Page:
Veterans of the US military find Michigan Tech a great place to learn—and teach.
Glen Archer came to Michigan Technological University as a major in the United States Air Force to work with the University's Air Force ROTC detachment. After he retired from the military, Archer '13 stayed at Michigan Tech, earned a PhD in electrical engineering, and joined the faculty.
Michigan Tech is routinely ranked a great school for veterans. And, like Archer, dozens of men and women who have served their country find it is a great fit in civilian life as well.
"I actually had two careers in the Air Force," Archer, interim chair in the Department of Electrical and Computer Engineering, says. He enlisted in the Air Force in 1972 and spent the first half of his nearly 30 years in the military as an enlisted person. "As I was nearing the 15-year mark, I enrolled in the Airman Education and Commissioning Program (AECP) at Texas Tech." AECP gives enlisted personnel the opportunity to complete their bachelor's degree and subsequently earn a commission. Archer spent the next 14 years as an officer in the Air Force, retiring with the rank of major.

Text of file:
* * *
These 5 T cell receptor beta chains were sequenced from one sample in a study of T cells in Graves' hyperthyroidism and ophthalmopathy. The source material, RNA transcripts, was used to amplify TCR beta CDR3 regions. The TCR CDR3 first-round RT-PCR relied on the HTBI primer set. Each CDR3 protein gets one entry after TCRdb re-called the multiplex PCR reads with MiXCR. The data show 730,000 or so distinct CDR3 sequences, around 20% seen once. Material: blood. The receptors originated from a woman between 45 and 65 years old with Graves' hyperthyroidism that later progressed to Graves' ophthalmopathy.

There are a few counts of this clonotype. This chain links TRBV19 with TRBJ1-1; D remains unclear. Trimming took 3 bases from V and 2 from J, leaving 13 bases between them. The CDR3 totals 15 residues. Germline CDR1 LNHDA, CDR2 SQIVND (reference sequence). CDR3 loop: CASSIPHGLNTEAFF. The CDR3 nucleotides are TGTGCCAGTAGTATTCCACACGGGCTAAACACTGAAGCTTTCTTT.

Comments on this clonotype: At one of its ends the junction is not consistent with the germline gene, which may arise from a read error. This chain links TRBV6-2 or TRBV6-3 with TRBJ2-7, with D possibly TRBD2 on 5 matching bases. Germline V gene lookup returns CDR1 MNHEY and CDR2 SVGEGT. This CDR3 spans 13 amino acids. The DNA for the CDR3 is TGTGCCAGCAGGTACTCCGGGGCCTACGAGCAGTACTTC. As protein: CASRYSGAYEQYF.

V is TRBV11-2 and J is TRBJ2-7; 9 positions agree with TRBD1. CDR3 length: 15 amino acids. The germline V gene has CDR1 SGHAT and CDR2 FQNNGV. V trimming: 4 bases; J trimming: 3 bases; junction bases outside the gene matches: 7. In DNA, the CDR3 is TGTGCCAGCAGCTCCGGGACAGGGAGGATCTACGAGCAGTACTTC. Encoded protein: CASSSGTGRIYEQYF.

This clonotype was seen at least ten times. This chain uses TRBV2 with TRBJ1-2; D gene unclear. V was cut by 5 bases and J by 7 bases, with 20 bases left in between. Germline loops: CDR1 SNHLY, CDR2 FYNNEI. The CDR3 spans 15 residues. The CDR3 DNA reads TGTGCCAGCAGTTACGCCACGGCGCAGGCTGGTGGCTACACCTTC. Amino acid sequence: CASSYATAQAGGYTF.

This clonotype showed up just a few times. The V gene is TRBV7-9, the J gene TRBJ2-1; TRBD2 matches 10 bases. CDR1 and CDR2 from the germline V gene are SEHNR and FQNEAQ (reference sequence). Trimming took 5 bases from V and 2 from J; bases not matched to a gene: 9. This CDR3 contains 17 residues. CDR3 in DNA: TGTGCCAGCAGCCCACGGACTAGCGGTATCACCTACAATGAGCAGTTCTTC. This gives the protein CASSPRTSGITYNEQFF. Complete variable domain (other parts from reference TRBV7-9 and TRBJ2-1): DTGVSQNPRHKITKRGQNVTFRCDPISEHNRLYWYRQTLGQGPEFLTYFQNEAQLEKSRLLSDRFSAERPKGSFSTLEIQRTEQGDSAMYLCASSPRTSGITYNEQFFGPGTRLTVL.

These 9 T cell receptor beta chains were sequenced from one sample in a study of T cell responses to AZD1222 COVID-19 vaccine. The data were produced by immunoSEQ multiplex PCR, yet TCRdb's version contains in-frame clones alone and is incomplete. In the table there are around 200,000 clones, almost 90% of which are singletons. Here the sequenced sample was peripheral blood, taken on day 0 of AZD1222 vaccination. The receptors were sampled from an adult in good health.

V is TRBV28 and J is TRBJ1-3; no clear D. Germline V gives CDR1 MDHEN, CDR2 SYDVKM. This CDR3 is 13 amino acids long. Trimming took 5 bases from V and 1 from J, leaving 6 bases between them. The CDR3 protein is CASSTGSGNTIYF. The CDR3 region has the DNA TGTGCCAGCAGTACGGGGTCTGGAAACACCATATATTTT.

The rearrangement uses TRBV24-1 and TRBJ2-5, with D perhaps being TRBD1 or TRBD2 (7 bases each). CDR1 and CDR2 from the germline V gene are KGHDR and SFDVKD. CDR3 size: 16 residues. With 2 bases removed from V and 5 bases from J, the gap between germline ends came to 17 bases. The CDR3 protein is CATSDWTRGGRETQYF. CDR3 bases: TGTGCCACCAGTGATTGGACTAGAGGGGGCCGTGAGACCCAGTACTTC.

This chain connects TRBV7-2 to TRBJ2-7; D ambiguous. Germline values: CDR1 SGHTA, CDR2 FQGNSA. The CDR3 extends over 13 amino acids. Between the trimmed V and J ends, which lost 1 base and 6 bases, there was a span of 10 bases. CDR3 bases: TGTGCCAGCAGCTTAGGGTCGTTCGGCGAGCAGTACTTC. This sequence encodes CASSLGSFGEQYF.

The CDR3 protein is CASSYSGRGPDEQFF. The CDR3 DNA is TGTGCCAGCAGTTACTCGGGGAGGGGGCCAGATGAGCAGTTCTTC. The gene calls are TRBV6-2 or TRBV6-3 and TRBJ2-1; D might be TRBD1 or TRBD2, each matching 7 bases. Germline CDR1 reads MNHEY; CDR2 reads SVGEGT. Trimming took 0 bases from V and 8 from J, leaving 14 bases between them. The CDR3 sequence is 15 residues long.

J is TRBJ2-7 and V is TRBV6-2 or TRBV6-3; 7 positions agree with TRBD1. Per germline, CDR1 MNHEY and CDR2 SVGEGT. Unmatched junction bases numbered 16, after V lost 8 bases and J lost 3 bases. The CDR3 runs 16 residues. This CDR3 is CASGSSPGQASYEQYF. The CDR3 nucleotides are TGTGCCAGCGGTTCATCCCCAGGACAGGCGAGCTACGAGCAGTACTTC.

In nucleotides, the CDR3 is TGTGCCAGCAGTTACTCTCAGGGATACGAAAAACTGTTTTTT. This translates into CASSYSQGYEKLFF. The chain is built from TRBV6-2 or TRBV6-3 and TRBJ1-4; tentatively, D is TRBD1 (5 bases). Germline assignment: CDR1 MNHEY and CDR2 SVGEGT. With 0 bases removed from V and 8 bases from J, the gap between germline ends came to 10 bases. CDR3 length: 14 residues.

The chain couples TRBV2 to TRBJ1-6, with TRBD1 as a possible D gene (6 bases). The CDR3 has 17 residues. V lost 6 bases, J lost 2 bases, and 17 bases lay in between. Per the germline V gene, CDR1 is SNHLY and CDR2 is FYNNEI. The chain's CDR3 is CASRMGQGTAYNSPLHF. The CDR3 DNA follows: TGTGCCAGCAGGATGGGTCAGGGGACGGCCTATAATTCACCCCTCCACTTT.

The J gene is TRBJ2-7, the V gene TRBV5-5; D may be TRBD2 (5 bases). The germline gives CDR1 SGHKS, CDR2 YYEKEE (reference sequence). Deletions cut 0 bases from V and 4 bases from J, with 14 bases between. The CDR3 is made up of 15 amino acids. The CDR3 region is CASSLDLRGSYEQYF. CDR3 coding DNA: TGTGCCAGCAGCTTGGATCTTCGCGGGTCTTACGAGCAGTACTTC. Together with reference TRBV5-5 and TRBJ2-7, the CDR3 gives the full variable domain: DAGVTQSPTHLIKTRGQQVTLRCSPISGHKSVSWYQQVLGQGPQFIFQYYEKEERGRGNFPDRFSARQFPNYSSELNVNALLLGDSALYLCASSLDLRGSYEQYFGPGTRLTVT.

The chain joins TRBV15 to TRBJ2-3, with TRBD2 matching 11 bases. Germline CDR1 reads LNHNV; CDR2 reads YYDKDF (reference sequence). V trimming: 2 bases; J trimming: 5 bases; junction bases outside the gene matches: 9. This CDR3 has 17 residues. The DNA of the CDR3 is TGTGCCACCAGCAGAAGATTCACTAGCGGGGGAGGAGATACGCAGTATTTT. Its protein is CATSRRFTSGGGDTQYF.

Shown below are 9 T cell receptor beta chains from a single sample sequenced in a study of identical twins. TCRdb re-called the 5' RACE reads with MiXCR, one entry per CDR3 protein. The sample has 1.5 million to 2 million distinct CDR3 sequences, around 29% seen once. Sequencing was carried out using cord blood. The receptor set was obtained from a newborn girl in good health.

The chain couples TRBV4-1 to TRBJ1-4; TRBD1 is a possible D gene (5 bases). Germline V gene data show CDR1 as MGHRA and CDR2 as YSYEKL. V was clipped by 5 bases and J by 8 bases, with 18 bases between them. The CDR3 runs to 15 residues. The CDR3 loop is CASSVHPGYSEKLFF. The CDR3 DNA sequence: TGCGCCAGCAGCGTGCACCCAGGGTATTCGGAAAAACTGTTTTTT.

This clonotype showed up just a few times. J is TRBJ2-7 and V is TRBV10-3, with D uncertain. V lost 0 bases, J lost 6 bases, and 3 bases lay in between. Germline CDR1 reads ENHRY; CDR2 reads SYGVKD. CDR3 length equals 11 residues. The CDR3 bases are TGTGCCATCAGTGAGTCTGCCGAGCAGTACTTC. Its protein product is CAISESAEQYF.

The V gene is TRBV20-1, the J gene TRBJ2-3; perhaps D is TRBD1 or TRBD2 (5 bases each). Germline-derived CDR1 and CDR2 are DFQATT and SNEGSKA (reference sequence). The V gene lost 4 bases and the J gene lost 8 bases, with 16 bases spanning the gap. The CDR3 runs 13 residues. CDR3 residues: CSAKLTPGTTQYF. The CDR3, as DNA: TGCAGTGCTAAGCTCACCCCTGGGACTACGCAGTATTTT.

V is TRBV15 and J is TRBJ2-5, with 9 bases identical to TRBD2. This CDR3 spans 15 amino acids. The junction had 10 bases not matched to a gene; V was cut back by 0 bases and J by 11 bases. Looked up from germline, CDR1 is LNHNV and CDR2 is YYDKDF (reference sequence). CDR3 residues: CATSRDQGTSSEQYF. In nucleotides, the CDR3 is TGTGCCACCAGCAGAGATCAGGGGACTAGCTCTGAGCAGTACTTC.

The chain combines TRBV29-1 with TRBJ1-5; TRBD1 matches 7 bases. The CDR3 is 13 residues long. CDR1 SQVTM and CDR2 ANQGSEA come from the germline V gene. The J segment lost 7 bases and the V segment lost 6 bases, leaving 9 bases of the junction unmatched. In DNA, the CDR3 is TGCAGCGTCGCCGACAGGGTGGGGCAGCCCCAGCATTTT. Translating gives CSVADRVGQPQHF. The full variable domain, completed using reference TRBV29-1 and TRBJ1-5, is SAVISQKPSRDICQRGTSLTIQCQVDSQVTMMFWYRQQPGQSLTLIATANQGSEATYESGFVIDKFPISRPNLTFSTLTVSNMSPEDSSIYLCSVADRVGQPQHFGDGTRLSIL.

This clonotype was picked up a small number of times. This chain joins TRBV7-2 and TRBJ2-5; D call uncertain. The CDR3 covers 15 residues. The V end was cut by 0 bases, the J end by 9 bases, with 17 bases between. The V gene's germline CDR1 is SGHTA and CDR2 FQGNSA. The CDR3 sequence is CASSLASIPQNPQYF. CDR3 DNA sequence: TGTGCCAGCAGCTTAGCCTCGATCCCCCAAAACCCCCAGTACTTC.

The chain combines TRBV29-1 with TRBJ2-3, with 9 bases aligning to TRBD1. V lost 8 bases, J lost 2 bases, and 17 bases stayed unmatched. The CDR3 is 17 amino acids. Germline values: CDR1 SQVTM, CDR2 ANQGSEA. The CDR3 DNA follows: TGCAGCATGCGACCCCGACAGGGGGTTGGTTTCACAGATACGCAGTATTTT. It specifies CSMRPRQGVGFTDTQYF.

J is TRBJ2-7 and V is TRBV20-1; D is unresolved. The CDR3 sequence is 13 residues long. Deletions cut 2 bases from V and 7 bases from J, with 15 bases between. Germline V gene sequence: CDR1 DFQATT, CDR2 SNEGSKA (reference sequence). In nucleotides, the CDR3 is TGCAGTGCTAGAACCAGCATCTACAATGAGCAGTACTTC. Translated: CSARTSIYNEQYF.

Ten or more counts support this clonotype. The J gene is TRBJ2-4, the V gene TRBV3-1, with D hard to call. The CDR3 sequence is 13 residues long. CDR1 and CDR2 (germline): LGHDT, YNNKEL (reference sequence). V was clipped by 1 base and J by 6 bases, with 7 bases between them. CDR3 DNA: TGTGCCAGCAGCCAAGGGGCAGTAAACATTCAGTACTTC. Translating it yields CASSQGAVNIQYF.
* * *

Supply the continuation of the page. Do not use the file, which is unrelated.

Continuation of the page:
Archer says his military service shaped his world view. "The first thing you'll find (in the military) is a focus on the mission. We let other considerations take a secondary role, and we're really willing to bring the resources necessary to complete the mission." Archer's wife Ruth '86, the director of continuous improvement at the University, is also an Air Force retiree.
Archer feels a military background is an advantage in the classroom. "The military gives you a sense that you are part of something bigger than yourself. You tend to look at communication and leadership differently than civilians."
Archer says he often recommends military service to his students and has written several letters of support. He took that support a step further last year when he flew to Texas to help administer the officer's oath to a former student.
Training Ground for Leadership